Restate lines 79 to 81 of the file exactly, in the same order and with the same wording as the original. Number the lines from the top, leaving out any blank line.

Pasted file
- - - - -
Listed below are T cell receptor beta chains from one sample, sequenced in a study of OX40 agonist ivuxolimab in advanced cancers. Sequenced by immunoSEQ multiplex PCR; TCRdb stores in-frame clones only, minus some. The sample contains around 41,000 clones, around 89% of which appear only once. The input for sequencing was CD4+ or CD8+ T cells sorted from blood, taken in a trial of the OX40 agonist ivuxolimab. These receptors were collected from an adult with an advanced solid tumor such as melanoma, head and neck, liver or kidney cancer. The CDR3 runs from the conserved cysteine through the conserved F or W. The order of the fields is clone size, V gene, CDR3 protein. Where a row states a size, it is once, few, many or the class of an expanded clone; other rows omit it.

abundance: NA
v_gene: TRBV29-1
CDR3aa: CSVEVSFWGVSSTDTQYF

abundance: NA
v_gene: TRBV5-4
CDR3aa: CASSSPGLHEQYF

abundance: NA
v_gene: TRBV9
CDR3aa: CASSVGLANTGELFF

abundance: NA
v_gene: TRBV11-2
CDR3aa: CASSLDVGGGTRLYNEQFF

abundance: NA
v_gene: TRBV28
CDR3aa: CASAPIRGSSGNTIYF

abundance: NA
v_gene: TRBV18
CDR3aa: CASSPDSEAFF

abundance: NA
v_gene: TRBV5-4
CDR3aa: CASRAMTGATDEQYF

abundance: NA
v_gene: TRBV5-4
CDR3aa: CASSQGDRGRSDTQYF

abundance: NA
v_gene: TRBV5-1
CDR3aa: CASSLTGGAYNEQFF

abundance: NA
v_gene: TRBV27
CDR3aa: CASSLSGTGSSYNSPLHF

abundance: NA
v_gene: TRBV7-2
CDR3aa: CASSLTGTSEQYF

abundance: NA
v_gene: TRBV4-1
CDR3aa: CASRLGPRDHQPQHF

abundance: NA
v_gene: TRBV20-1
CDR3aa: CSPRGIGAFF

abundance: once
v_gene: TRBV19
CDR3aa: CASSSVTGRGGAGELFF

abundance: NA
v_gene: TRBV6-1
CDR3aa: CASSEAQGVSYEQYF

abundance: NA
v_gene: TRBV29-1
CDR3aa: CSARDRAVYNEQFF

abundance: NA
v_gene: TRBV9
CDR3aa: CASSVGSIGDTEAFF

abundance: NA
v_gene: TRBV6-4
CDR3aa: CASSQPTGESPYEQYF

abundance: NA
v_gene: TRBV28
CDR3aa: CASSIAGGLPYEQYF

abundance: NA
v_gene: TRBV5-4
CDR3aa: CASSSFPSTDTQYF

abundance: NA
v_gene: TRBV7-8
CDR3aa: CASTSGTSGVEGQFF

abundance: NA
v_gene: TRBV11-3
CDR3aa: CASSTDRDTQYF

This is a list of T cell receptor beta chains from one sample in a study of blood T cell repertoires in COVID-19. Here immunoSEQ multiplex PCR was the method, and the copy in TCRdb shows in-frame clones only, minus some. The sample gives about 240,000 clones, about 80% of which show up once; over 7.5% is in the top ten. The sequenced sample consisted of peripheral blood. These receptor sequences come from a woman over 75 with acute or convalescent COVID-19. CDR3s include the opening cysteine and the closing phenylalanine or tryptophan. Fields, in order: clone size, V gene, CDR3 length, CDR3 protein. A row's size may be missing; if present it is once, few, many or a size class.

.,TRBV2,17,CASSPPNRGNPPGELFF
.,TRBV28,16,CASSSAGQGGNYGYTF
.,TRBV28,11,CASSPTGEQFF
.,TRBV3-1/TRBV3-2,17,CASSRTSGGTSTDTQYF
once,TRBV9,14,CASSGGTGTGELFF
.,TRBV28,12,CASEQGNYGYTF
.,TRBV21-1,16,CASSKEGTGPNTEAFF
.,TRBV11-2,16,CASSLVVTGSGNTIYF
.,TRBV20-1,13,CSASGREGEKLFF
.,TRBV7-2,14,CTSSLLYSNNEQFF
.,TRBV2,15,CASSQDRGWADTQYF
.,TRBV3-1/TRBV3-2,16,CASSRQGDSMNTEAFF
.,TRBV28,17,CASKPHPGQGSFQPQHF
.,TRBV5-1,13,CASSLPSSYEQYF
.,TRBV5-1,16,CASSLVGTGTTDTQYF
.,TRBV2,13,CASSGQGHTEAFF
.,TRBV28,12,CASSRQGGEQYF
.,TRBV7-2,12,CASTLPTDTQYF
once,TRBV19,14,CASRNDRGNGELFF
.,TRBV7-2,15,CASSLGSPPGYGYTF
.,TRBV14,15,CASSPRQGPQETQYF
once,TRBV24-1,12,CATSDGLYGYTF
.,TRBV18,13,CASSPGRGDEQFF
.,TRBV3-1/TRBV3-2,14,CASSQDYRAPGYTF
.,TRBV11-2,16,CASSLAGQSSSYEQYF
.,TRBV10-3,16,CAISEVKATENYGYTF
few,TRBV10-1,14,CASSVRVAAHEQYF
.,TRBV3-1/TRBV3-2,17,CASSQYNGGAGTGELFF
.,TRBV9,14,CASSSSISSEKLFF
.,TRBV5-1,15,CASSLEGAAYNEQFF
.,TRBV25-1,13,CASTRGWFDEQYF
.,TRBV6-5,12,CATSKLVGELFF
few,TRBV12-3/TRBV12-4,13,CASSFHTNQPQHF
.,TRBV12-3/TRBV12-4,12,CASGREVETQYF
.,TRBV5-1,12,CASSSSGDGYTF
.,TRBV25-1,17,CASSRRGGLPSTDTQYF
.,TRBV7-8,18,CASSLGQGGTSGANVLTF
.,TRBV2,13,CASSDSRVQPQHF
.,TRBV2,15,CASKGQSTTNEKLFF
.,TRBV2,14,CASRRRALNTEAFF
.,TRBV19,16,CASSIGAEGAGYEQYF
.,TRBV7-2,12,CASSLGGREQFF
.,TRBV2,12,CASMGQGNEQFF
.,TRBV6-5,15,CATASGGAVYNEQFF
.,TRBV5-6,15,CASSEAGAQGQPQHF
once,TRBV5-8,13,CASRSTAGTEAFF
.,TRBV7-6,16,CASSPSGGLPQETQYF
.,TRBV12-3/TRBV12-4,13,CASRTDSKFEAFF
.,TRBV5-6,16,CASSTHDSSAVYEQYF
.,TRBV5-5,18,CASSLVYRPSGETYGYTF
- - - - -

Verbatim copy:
.,TRBV2,15,CASSQDRGWADTQYF
.,TRBV3-1/TRBV3-2,16,CASSRQGDSMNTEAFF
.,TRBV28,17,CASKPHPGQGSFQPQHF